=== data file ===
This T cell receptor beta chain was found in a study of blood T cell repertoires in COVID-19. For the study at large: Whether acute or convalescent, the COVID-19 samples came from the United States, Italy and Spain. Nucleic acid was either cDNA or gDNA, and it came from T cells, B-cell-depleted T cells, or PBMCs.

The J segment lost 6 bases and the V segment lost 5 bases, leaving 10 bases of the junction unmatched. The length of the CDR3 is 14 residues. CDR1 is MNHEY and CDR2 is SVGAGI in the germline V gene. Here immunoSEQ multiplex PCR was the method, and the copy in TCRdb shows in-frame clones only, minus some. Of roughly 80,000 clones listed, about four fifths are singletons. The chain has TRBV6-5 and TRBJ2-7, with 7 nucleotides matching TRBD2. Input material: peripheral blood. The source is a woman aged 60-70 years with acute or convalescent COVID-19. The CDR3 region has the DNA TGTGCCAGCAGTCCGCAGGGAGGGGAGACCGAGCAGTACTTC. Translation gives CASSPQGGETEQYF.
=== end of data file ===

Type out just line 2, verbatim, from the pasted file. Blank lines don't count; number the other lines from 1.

The J segment lost 6 bases and the V segment lost 5 bases, leaving 10 bases of the junction unmatched. The length of the CDR3 is 14 residues. CDR1 is MNHEY and CDR2 is SVGAGI in the germline V gene. Here immunoSEQ multiplex PCR was the method, and the copy in TCRdb shows in-frame clones only, minus some. Of roughly 80,000 clones listed, about four fifths are singletons. The chain has TRBV6-5 and TRBJ2-7, with 7 nucleotides matching TRBD2. Input material: peripheral blood. The source is a woman aged 60-70 years with acute or convalescent COVID-19. The CDR3 region has the DNA TGTGCCAGCAGTCCGCAGGGAGGGGAGACCGAGCAGTACTTC. Translation gives CASSPQGGETEQYF.